Mike Leigh
Filmmaker
04:10

How Mike Leigh Makes a Film

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The filmmaker is known for his idiosyncratic creative process in which he and his actors create the film together through workshopping and improvisation.

Mike Leigh

Mike Leigh is an English writer and director of film and theater. He began his career in theater, studying at the Royal Academy of Dramatic Art, acting with the Royal Shakespeare Company, and directing and writing for the stage. In 1971 he made the transition into film, directing his first feature film "Bleak Moments," but it would be 17 years until he directed another feature—"High Hopes" in 1998. In those intervening years, he focused on television plays, characterized by their gritty "kitchen sink realism" style. His most notable works are arguably "Naked" (1993) for which he won the Best Director Award at Cannes, the BAFTA-winning (and Oscar-nominated) Palme d'Or winner "Secrets & Lies" (1996) and Golden Lion winner "Vera Drake" (2004). His most recent film is "Another Year" (2010).

Transcript

Question: Could you walk us through your process of conceiving and workshopping an idea for a film with your actors?

Mike Leigh:  For me the journey of making a film is a journey of discovery as to what that film is.  I mean what I do is what other artists do, painters, novelists, people that make music, poets, sculptors, you name it.  It’s about starting out and working with the material and discovering through making, working with the material the artifact. 

So I, at some level, depending on the film, there might be a specific idea.  I had the idea for example, for over 40 years to make a film about an illegal backstreet abortionist set before the law was changed in England because I remember.  I’m old enough to remember what it was like when abortions were illegal and people had unwanted pregnancies.  I had some experiences, so that led to "Vera Drake."

But I’ve made a lot of films and that would include "Another Year" and "Naked" and "Happy-Go-Lucky" and quite a few others where it would be impossible to report an idea or a scheme and far less a plot or outline or characters.  It’s more about a spirit, a sense of the thing.  The conception is kind of more about a feeling than it is about a notion, so to speak.  With that in mind I mean that is very, very important.  I mean there are things going on in my head if you want to interpret that, but they’re not things that are so tangible as I could explain what they were necessarily.  I then gather together a group of actors.  I say to any actor that is going to be in it, “I can’t tell you what it is about. I can’t tell you what your character is because you and I are going to collaborate to make a character, to invent a character and also you will never know anything about this film except what your character knows at any stage of the proceedings.” And that of course makes it possible to explore relationships and to bring into existence a world where people, like real people in real life only know as much about other people as they would know, just like you and I know... I know less about you than you know about me, but part of what is motivating this conversation that we’re having is the nature of what... is our ignorance about each other so to speak.  It’s part of the natural everyday tension of what is going on.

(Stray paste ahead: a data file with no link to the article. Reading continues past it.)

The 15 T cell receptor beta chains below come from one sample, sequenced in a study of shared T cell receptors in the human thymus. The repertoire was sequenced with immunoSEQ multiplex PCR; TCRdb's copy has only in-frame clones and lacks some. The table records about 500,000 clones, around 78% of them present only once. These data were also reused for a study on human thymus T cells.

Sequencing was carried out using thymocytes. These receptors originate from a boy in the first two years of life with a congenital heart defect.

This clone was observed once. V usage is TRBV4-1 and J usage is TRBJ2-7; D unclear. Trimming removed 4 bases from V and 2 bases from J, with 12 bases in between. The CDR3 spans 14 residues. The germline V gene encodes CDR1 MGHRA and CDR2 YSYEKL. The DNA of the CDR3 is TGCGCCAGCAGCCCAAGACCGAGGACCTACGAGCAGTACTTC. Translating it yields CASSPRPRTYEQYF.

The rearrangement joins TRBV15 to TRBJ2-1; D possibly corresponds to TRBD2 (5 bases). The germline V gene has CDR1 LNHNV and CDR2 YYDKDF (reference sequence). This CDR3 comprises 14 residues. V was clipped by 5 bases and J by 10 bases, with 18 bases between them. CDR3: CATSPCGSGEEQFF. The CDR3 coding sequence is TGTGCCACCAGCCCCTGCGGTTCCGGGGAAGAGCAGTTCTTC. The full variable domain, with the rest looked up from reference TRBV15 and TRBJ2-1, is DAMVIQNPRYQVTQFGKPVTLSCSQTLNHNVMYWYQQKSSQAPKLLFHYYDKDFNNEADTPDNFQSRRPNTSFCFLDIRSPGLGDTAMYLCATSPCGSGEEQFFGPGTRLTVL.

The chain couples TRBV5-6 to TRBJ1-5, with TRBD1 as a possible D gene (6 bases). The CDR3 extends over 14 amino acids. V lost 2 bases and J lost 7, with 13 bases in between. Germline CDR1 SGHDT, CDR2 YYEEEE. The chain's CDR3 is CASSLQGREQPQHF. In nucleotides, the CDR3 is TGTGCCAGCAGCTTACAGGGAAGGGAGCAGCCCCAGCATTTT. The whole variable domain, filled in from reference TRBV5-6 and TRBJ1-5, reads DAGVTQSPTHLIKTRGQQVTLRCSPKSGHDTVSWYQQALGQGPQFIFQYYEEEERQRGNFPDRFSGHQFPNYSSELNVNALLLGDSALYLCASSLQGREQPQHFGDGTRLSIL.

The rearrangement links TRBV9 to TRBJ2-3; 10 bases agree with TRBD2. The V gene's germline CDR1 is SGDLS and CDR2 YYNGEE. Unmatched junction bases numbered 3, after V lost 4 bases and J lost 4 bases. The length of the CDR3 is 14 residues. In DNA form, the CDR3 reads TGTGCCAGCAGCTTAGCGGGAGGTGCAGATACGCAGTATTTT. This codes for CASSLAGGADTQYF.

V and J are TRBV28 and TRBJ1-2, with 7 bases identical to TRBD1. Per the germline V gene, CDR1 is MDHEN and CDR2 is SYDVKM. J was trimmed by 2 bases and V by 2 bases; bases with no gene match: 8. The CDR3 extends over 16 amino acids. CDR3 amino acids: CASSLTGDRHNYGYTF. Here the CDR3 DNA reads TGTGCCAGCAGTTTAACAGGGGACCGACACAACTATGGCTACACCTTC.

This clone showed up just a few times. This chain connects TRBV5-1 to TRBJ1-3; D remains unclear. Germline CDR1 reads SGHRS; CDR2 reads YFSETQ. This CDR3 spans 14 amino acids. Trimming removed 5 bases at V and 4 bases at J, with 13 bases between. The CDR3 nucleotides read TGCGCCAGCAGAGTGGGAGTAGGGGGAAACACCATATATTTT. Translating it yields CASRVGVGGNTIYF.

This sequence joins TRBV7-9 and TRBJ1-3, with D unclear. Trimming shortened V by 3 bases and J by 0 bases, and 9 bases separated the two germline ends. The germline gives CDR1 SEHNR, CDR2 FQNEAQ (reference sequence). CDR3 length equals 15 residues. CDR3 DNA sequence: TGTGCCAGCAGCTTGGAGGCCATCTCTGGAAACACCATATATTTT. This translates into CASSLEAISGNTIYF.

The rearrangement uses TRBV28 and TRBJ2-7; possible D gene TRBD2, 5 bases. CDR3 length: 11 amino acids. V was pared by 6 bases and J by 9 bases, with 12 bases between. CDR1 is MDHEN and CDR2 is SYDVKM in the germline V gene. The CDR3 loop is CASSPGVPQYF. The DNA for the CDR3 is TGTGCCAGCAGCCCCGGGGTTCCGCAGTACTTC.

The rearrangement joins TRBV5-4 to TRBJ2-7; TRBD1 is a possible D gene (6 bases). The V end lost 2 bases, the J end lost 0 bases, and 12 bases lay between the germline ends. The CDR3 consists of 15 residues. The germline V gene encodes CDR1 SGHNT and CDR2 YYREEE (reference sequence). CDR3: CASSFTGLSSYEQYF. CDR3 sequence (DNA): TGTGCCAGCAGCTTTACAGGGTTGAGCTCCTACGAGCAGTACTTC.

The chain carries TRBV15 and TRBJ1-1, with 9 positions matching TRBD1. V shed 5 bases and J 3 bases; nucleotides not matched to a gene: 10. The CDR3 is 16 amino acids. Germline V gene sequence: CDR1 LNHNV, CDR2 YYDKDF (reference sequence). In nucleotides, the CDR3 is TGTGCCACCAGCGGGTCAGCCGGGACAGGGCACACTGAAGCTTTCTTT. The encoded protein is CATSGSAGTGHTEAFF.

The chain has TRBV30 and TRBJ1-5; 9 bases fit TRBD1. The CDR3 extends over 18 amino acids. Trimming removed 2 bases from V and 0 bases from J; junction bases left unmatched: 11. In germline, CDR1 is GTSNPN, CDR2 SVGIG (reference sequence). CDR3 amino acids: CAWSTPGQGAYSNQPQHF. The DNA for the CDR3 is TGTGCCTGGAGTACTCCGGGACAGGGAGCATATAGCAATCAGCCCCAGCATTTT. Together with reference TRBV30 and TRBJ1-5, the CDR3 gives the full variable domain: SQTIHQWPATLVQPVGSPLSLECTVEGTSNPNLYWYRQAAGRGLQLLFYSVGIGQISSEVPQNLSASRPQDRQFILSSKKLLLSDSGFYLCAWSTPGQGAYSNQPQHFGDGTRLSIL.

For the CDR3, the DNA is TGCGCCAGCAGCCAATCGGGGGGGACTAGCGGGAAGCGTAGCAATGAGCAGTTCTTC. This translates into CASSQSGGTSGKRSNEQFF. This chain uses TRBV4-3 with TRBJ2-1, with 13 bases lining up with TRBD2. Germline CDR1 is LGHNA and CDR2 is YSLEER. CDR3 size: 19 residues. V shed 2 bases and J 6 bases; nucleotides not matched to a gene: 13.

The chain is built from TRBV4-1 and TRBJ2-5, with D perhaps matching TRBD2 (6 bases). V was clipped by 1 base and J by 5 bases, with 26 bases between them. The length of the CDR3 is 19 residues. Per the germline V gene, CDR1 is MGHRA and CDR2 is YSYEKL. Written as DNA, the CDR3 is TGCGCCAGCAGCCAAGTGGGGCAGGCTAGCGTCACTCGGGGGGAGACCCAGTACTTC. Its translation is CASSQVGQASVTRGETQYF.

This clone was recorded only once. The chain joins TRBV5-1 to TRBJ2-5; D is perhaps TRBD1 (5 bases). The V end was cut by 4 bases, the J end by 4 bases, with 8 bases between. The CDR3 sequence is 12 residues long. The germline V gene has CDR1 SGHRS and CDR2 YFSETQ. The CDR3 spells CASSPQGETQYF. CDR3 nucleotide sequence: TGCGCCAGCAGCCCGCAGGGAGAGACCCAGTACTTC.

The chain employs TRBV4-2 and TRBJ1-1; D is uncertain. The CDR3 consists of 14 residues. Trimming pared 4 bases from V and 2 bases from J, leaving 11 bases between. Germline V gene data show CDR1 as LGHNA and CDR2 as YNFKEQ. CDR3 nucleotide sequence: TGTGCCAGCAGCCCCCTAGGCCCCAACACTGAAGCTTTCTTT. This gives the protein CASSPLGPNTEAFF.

So I then work with each actor individually.  I create a character and I gradually put together this whole world where we build up relationships, we build histories, people go and do research into all kinds of things to do with... would fill in the experience of the characters background, whatever it is.  There is a great deal of discussion and then my job as director is to get... is to help them to, sort of, how to play the characters in an actual physical way. And we gradually build up this world and so that what comes into existence by my pulling it and pushing it and, if you like, manipulating it is the premise for a film.  Then I will write a very simple structure and then we’ll go out on location sequence by sequence, scene by scene.  We will build scenes.  We rehearse.  We write through rehearsal.  I don’t go and write it all down separately and what we shoot is very precise and I wind up with…  What I take to the cutting room are the ingredients of a coherent, well structured, well written, thoroughly finished film. 

Recorded on October 7, 2010
Interviewed by Max Miller


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